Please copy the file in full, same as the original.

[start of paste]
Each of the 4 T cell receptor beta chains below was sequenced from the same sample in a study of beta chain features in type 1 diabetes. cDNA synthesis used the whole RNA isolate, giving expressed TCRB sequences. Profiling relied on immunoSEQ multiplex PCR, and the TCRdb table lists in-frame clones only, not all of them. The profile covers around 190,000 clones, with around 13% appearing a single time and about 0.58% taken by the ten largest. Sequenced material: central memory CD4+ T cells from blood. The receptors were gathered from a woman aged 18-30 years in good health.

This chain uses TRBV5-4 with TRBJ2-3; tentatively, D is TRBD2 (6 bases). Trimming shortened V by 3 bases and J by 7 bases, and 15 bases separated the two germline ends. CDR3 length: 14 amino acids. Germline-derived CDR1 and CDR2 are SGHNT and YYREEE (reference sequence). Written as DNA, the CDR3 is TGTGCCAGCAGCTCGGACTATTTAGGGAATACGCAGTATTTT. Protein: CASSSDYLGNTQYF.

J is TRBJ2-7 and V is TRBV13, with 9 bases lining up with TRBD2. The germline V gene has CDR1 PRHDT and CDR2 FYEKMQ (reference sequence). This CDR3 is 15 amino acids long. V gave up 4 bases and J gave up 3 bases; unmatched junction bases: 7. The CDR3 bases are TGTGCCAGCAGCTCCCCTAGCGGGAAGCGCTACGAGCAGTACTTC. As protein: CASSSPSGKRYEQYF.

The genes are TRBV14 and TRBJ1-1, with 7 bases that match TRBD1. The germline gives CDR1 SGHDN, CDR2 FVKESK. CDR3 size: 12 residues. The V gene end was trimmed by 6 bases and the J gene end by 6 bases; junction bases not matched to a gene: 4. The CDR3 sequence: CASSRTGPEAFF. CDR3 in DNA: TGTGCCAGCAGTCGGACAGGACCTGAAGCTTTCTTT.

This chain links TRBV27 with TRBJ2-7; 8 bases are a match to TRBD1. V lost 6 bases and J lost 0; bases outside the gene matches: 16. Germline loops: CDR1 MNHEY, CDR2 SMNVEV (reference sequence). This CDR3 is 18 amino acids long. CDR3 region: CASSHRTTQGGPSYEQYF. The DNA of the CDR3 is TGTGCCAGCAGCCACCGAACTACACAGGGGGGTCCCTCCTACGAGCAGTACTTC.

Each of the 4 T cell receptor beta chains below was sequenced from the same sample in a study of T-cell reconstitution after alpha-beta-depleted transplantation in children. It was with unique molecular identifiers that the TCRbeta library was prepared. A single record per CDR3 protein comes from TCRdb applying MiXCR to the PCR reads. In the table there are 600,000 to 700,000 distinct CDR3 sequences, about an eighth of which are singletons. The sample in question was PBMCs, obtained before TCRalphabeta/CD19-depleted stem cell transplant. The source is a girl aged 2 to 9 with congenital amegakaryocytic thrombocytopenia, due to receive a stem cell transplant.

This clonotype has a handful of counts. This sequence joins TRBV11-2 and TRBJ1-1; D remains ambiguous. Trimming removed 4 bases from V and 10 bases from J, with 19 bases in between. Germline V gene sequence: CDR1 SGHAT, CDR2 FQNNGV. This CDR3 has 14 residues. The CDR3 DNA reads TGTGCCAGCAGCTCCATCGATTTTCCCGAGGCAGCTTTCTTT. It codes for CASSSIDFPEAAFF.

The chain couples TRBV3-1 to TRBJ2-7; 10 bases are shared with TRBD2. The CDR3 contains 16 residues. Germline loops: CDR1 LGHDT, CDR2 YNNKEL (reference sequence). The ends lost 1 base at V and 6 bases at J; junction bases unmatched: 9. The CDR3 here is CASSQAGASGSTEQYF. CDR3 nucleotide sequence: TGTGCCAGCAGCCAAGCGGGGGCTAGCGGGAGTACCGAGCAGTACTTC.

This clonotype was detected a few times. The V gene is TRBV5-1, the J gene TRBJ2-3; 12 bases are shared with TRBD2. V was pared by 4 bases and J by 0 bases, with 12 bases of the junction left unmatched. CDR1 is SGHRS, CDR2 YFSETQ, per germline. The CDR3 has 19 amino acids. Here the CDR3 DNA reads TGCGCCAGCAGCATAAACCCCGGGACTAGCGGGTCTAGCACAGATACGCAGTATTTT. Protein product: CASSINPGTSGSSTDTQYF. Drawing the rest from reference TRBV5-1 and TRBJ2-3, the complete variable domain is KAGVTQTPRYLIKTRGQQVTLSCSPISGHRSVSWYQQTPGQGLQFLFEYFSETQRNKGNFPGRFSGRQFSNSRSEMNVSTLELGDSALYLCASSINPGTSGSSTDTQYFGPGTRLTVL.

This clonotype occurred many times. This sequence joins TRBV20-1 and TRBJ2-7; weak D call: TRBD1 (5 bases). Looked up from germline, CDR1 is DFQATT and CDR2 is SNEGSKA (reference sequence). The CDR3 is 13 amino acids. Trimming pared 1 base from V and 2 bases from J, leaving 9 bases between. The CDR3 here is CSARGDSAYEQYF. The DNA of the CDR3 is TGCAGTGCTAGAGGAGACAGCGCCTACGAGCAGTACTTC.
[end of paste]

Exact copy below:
Each of the 4 T cell receptor beta chains below was sequenced from the same sample in a study of beta chain features in type 1 diabetes. cDNA synthesis used the whole RNA isolate, giving expressed TCRB sequences. Profiling relied on immunoSEQ multiplex PCR, and the TCRdb table lists in-frame clones only, not all of them. The profile covers around 190,000 clones, with around 13% appearing a single time and about 0.58% taken by the ten largest. Sequenced material: central memory CD4+ T cells from blood. The receptors were gathered from a woman aged 18-30 years in good health.

This chain uses TRBV5-4 with TRBJ2-3; tentatively, D is TRBD2 (6 bases). Trimming shortened V by 3 bases and J by 7 bases, and 15 bases separated the two germline ends. CDR3 length: 14 amino acids. Germline-derived CDR1 and CDR2 are SGHNT and YYREEE (reference sequence). Written as DNA, the CDR3 is TGTGCCAGCAGCTCGGACTATTTAGGGAATACGCAGTATTTT. Protein: CASSSDYLGNTQYF.

J is TRBJ2-7 and V is TRBV13, with 9 bases lining up with TRBD2. The germline V gene has CDR1 PRHDT and CDR2 FYEKMQ (reference sequence). This CDR3 is 15 amino acids long. V gave up 4 bases and J gave up 3 bases; unmatched junction bases: 7. The CDR3 bases are TGTGCCAGCAGCTCCCCTAGCGGGAAGCGCTACGAGCAGTACTTC. As protein: CASSSPSGKRYEQYF.

The genes are TRBV14 and TRBJ1-1, with 7 bases that match TRBD1. The germline gives CDR1 SGHDN, CDR2 FVKESK. CDR3 size: 12 residues. The V gene end was trimmed by 6 bases and the J gene end by 6 bases; junction bases not matched to a gene: 4. The CDR3 sequence: CASSRTGPEAFF. CDR3 in DNA: TGTGCCAGCAGTCGGACAGGACCTGAAGCTTTCTTT.

This chain links TRBV27 with TRBJ2-7; 8 bases are a match to TRBD1. V lost 6 bases and J lost 0; bases outside the gene matches: 16. Germline loops: CDR1 MNHEY, CDR2 SMNVEV (reference sequence). This CDR3 is 18 amino acids long. CDR3 region: CASSHRTTQGGPSYEQYF. The DNA of the CDR3 is TGTGCCAGCAGCCACCGAACTACACAGGGGGGTCCCTCCTACGAGCAGTACTTC.

Each of the 4 T cell receptor beta chains below was sequenced from the same sample in a study of T-cell reconstitution after alpha-beta-depleted transplantation in children. It was with unique molecular identifiers that the TCRbeta library was prepared. A single record per CDR3 protein comes from TCRdb applying MiXCR to the PCR reads. In the table there are 600,000 to 700,000 distinct CDR3 sequences, about an eighth of which are singletons. The sample in question was PBMCs, obtained before TCRalphabeta/CD19-depleted stem cell transplant. The source is a girl aged 2 to 9 with congenital amegakaryocytic thrombocytopenia, due to receive a stem cell transplant.

This clonotype has a handful of counts. This sequence joins TRBV11-2 and TRBJ1-1; D remains ambiguous. Trimming removed 4 bases from V and 10 bases from J, with 19 bases in between. Germline V gene sequence: CDR1 SGHAT, CDR2 FQNNGV. This CDR3 has 14 residues. The CDR3 DNA reads TGTGCCAGCAGCTCCATCGATTTTCCCGAGGCAGCTTTCTTT. It codes for CASSSIDFPEAAFF.

The chain couples TRBV3-1 to TRBJ2-7; 10 bases are shared with TRBD2. The CDR3 contains 16 residues. Germline loops: CDR1 LGHDT, CDR2 YNNKEL (reference sequence). The ends lost 1 base at V and 6 bases at J; junction bases unmatched: 9. The CDR3 here is CASSQAGASGSTEQYF. CDR3 nucleotide sequence: TGTGCCAGCAGCCAAGCGGGGGCTAGCGGGAGTACCGAGCAGTACTTC.

This clonotype was detected a few times. The V gene is TRBV5-1, the J gene TRBJ2-3; 12 bases are shared with TRBD2. V was pared by 4 bases and J by 0 bases, with 12 bases of the junction left unmatched. CDR1 is SGHRS, CDR2 YFSETQ, per germline. The CDR3 has 19 amino acids. Here the CDR3 DNA reads TGCGCCAGCAGCATAAACCCCGGGACTAGCGGGTCTAGCACAGATACGCAGTATTTT. Protein product: CASSINPGTSGSSTDTQYF. Drawing the rest from reference TRBV5-1 and TRBJ2-3, the complete variable domain is KAGVTQTPRYLIKTRGQQVTLSCSPISGHRSVSWYQQTPGQGLQFLFEYFSETQRNKGNFPGRFSGRQFSNSRSEMNVSTLELGDSALYLCASSINPGTSGSSTDTQYFGPGTRLTVL.

This clonotype occurred many times. This sequence joins TRBV20-1 and TRBJ2-7; weak D call: TRBD1 (5 bases). Looked up from germline, CDR1 is DFQATT and CDR2 is SNEGSKA (reference sequence). The CDR3 is 13 amino acids. Trimming pared 1 base from V and 2 bases from J, leaving 9 bases between. The CDR3 here is CSARGDSAYEQYF. The DNA of the CDR3 is TGCAGTGCTAGAGGAGACAGCGCCTACGAGCAGTACTTC.